Watch the videos carefully. The stick is moving more like a CNC machine with what appears to be proper PID feedback loops. In the video where it is vibrating like crazy (https://www.youtube.com/watch?v=vbo9...ature=youtu.be), he grabs it and moves it and when released, despite the vibration and large spring constant (fast return rate to center), it snaps back to center and does not oscillate back and forth or overshoot (other than the vibration). Do that with a Logitech G940, and it would go into a self destructive oscillation. A MS FFB2 would be better, but would still oveshoot or oscillate several times before hopefully coming to a stop. That is why these sticks have a hand sensor on them. Leaving any consumer FFB stick like the G940 or MS FFB 2 plugged in, powered up, and unattended (if you have taped over the hand sensor like most of us have), is a dangerous thing to do because a minor input could send the stick into a destructive oscillation. Ever had your cat play with your FFB stick? They will only do it once. But a better design can prevent this and not have to use a hand sensor either. It is done with PID feedback loops, good motors, and accurate position sensing.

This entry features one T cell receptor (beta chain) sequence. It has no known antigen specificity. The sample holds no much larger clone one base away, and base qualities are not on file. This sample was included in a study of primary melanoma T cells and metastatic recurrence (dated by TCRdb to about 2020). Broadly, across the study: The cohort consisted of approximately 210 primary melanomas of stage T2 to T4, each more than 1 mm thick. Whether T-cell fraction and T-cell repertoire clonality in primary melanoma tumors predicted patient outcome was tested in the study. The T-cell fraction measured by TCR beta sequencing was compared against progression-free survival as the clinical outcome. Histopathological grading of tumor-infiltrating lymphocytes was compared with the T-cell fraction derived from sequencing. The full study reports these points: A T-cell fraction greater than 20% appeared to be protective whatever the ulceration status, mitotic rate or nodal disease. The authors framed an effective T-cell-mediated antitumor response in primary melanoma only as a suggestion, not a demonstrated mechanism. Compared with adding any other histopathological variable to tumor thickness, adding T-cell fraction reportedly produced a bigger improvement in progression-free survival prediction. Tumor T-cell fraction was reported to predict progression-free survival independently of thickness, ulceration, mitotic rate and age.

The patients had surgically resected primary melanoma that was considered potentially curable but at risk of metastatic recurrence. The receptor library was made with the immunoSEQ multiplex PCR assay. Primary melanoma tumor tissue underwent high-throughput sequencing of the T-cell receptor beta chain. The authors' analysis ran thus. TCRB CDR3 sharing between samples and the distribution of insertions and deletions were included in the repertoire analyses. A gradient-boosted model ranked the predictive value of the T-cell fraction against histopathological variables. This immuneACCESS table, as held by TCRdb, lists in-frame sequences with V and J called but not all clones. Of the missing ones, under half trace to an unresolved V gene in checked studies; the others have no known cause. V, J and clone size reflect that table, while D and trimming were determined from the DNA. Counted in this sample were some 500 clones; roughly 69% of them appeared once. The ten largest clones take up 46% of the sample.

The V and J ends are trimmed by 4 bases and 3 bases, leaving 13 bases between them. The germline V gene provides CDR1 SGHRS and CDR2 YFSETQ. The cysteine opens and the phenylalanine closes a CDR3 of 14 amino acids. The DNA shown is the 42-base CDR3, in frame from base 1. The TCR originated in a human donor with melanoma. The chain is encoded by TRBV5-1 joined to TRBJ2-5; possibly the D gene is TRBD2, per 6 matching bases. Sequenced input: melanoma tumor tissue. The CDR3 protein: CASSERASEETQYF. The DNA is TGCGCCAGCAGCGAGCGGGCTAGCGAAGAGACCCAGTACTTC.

Or in this video (https://www.youtube.com/watch?v=mjz5...ature=youtu.be), see how it snaps back initially kind of quickly, but decelerates as it approaches the center point. Again, this tells me the stick is using good software to control it's movements (good acceleration and deceleration along with PID feedback loops), and good hardware.

This is exactly the kind of design I've been talking about for years. The right way to do a FFB stick. Direct drive (no notchy feeling due to gearing), and proper PID feedback loops. At least that is what I hope I am seeing. Maybe I'm reading too much into the videos. But it looks good so far.



My questions... (I hope FoxHoundcn can respond to these questions.)